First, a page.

I held my phone up to the scanner to get my boarding pass, but nothing happened. I turned it in a different direction, but the scanner still failed to pick up the QR code. I looked up for help. What was I doing wrong? Finally, a Muslim woman with the airline, wearing a hijab, a cloth covering her hair but leaving her face visible, came to help me.
Of course, when I printed out the baggage sticker, I struggled to place it properly around my luggage handle. I started to put it the wrong way until I realized I was making a mistake. She helped me again.
I’ve been thinking about the unconscious biases we all have — the tendency, inclination, or prejudice toward or against someone. Some biases are positive and helpful—like choosing to eat foods that are considered healthy or preferring dogs over cats. But biases are often based on stereotypes, rather than knowledge of an individual or circumstance such as the hiring manager who prefers job applicants who come from the same city.
The human brain processes millions of bits of information every second, but our minds, however, can only handle 14 to 60 bits of that. In order for us to function, the brain creates mental shortcuts by seeking out patterns to group and categorize the information. Through this process, we develop preferences. Whether positive or negative, such shortcuts can result in prejudgments that lead to rash or discriminatory decisions.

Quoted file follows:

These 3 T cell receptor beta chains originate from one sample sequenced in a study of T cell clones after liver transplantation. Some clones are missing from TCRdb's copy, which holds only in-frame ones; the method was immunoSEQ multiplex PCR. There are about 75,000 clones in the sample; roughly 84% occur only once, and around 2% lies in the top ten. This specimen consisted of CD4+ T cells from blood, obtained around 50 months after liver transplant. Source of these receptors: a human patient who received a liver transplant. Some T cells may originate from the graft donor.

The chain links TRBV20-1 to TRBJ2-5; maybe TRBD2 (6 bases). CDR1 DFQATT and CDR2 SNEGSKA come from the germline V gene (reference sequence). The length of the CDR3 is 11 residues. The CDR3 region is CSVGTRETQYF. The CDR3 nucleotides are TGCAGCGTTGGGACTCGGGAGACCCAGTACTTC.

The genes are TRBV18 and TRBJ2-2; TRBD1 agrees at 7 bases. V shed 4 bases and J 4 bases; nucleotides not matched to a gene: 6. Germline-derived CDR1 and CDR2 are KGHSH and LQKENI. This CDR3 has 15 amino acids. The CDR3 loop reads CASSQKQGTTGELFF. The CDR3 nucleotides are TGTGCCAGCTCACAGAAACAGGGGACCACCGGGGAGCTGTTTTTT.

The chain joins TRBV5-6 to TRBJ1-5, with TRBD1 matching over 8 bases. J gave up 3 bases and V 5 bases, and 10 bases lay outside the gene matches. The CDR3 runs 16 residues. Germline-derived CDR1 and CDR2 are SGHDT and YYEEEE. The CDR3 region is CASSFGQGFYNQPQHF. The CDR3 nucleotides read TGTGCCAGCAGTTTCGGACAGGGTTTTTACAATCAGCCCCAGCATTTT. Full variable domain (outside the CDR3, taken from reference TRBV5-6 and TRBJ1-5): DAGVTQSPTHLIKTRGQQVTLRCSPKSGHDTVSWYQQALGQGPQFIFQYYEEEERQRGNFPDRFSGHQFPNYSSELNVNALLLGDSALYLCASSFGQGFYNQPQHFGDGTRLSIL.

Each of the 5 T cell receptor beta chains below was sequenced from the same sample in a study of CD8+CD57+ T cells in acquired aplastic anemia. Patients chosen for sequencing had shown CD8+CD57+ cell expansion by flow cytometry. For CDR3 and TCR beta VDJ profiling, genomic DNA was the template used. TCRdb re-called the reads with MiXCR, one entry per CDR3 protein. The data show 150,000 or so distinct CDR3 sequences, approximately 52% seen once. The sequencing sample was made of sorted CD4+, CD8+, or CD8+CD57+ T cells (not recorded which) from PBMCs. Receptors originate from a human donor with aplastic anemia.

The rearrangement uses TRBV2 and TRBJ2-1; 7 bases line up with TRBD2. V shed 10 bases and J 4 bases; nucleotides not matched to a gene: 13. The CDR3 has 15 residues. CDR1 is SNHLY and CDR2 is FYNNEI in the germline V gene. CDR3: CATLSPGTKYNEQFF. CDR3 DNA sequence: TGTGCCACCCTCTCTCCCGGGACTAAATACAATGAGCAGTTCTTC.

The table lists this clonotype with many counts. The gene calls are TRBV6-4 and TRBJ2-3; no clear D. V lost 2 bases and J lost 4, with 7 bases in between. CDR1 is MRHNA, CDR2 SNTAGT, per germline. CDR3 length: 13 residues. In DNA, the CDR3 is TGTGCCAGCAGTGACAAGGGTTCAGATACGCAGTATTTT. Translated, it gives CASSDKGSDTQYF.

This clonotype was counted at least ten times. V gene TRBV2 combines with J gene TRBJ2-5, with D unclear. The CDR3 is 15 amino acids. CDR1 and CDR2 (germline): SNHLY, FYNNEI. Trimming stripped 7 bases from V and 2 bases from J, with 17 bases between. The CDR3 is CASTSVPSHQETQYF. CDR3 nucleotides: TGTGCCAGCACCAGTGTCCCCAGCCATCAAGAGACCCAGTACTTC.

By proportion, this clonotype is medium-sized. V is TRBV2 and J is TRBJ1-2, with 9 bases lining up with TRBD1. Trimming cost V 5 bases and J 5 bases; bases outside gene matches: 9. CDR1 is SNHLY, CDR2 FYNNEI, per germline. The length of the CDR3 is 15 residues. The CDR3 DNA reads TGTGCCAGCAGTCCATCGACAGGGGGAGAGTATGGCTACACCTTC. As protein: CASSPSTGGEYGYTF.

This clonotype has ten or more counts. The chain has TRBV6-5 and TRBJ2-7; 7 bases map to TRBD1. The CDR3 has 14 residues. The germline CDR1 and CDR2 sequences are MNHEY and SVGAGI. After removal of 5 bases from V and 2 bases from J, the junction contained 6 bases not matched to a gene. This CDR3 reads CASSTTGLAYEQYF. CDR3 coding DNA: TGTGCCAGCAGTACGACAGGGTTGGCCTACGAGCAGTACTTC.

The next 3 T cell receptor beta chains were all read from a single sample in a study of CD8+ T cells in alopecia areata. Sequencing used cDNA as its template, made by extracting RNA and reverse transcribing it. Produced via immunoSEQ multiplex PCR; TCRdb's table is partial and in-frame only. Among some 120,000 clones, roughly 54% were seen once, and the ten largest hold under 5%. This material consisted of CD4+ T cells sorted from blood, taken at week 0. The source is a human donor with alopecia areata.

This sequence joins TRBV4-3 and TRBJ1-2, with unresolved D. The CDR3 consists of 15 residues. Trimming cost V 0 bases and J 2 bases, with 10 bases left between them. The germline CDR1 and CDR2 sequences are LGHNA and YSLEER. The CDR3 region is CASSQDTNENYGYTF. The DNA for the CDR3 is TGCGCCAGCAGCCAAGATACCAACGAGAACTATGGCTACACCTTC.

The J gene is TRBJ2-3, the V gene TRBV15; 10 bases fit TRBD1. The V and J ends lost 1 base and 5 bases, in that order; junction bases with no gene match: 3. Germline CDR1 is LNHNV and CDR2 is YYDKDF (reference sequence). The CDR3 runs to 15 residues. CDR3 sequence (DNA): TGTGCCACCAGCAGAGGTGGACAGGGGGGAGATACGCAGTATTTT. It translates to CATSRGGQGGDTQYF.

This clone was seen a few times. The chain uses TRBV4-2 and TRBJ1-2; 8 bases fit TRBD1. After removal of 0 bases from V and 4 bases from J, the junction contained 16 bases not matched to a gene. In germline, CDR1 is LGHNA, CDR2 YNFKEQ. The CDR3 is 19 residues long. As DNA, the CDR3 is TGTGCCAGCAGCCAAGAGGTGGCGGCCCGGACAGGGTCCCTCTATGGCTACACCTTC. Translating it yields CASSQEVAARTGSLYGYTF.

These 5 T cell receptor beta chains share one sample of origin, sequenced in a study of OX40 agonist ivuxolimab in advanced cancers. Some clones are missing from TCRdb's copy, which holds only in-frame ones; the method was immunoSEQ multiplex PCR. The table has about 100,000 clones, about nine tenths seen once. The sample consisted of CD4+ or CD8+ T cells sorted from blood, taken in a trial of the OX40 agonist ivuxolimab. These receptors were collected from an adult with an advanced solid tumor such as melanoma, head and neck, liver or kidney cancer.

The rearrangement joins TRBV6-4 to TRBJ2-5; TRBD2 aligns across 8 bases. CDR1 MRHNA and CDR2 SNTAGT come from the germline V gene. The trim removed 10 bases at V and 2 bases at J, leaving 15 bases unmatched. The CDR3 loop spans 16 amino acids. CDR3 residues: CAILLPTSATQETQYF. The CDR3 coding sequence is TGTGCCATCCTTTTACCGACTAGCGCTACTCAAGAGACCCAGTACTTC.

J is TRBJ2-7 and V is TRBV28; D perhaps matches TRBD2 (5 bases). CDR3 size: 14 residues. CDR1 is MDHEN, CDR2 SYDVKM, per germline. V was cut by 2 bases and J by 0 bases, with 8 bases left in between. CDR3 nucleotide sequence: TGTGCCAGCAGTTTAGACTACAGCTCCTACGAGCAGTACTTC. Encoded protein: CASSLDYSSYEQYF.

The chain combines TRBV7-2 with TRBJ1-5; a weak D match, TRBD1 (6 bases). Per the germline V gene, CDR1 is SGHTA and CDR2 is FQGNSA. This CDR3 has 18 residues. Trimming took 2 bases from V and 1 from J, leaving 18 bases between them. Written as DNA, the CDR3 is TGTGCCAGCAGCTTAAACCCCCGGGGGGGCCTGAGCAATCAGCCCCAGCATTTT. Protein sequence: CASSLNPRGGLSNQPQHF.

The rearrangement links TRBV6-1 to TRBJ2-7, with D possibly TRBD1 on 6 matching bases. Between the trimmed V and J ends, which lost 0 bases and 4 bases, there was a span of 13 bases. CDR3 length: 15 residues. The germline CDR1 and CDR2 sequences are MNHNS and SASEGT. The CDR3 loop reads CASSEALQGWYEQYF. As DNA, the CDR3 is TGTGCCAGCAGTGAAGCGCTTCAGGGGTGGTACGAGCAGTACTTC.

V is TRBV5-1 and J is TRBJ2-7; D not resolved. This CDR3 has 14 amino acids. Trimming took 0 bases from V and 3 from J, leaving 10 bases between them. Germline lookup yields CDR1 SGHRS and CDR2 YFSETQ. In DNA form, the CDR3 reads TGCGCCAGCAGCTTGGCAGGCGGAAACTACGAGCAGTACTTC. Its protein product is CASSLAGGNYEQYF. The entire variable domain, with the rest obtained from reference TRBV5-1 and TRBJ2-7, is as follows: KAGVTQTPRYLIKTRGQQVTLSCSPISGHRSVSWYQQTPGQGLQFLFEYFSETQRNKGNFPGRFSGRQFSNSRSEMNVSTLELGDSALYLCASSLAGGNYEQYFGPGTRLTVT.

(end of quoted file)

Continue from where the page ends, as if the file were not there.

Doing a re-take
I was thinking about this when I left the counter and headed toward airport security to be checked in for my flight. I thought about the woman. I like to think I’m open minded and tolerant to people of different ages, ethnicities, races, religions, sex or gender, and sexual orientation. I like to believe that I’m in favor of equality for all.
However, in all honesty, I suspect she wouldn’t have been the first person I would have sought out for help. I’m pretty sure I would have chosen the older African American lady two rows down who looked like a friendly grandmother.
Despite my initial thoughts, the muslim woman was actually more helpful than the “grandmother” who checked my bag and was brusque when I was slow to respond to a question. She seemed annoyed to have me in her line. Her reaction could have been caused by a million different things. She could have been tired or ready to take a break. Heck, I could have misinterpreted her response. No matter what though, the muslim woman went out of her way to help me.
People are people
The point of my story is that we all have biases and I know from my own personal experience that we would all be better off if we checked them at the door, were more self aware about our experiences, and treated people as individuals then some descriptor that may or may not be all that accurate.
Life is more complicated than one little interaction in an airport, but checking our biases would certainly go a long way in treating everyone in a fair manner.
And how did I handle my situation? When I walked past the woman, I thanked her and told her how helpful she had been to me. She had been a big help. In more ways than one.